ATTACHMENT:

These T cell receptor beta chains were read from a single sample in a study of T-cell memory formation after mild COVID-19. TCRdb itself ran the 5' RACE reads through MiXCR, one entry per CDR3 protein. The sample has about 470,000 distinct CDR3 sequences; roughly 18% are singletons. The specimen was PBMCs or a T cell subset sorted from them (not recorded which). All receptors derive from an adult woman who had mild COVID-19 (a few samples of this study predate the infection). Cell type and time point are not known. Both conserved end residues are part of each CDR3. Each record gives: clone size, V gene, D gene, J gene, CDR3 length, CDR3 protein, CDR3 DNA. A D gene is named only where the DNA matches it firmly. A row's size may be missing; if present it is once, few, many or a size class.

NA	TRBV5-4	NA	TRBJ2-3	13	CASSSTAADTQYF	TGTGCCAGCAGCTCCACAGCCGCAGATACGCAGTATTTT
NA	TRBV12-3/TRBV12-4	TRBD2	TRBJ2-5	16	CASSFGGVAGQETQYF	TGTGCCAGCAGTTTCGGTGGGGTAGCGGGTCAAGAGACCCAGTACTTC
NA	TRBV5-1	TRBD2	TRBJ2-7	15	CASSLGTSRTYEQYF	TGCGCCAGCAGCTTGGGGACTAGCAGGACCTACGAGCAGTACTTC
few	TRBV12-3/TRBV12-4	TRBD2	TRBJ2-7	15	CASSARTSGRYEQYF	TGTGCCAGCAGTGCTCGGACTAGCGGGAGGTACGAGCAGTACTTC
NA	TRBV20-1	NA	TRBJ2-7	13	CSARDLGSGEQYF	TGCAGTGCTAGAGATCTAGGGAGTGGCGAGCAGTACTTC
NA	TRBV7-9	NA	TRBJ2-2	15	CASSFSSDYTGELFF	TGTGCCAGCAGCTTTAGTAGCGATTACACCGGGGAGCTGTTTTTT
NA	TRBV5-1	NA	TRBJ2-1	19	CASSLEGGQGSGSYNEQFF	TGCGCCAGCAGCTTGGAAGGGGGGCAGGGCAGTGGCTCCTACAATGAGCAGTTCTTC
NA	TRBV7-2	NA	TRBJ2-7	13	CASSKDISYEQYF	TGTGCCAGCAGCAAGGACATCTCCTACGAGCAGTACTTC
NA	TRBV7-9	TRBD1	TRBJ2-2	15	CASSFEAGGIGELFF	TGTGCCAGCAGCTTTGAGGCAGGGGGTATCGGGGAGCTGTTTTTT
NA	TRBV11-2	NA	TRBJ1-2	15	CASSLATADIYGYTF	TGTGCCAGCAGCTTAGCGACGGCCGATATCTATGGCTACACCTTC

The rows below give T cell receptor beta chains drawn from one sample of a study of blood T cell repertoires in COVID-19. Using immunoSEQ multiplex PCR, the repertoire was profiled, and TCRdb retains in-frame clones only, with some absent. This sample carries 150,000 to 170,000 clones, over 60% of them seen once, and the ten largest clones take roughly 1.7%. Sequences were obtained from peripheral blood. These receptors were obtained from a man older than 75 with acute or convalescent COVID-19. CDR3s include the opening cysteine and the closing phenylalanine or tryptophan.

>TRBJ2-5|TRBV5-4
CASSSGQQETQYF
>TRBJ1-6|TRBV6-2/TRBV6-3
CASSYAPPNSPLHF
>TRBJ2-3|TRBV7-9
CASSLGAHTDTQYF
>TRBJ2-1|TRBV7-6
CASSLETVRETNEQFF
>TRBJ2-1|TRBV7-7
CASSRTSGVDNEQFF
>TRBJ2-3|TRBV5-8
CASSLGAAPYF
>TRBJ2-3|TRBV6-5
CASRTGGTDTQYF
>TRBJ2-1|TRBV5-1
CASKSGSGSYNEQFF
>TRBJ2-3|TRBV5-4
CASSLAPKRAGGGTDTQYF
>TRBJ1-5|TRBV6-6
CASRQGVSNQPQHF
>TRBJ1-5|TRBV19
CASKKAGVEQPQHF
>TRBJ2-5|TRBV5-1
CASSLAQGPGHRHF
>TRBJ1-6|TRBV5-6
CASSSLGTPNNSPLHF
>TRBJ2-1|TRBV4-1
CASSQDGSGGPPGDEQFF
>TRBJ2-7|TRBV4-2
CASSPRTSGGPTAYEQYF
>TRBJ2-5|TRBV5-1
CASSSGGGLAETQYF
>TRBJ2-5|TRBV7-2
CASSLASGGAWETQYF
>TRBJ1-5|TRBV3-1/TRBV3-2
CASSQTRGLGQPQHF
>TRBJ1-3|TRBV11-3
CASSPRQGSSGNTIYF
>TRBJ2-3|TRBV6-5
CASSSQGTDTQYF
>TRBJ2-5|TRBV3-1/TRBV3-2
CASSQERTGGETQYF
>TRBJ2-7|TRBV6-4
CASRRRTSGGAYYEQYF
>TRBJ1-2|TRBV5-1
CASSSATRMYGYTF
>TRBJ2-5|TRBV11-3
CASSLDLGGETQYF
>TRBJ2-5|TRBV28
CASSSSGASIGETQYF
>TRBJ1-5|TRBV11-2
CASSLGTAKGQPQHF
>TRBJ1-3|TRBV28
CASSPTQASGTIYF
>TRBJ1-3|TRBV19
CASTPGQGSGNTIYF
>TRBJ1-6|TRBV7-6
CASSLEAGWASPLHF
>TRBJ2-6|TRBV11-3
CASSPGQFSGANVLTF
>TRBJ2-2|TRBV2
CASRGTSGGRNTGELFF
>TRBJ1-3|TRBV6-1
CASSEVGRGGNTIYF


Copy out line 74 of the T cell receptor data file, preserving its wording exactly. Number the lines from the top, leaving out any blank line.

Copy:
CASRGTSGGRNTGELFF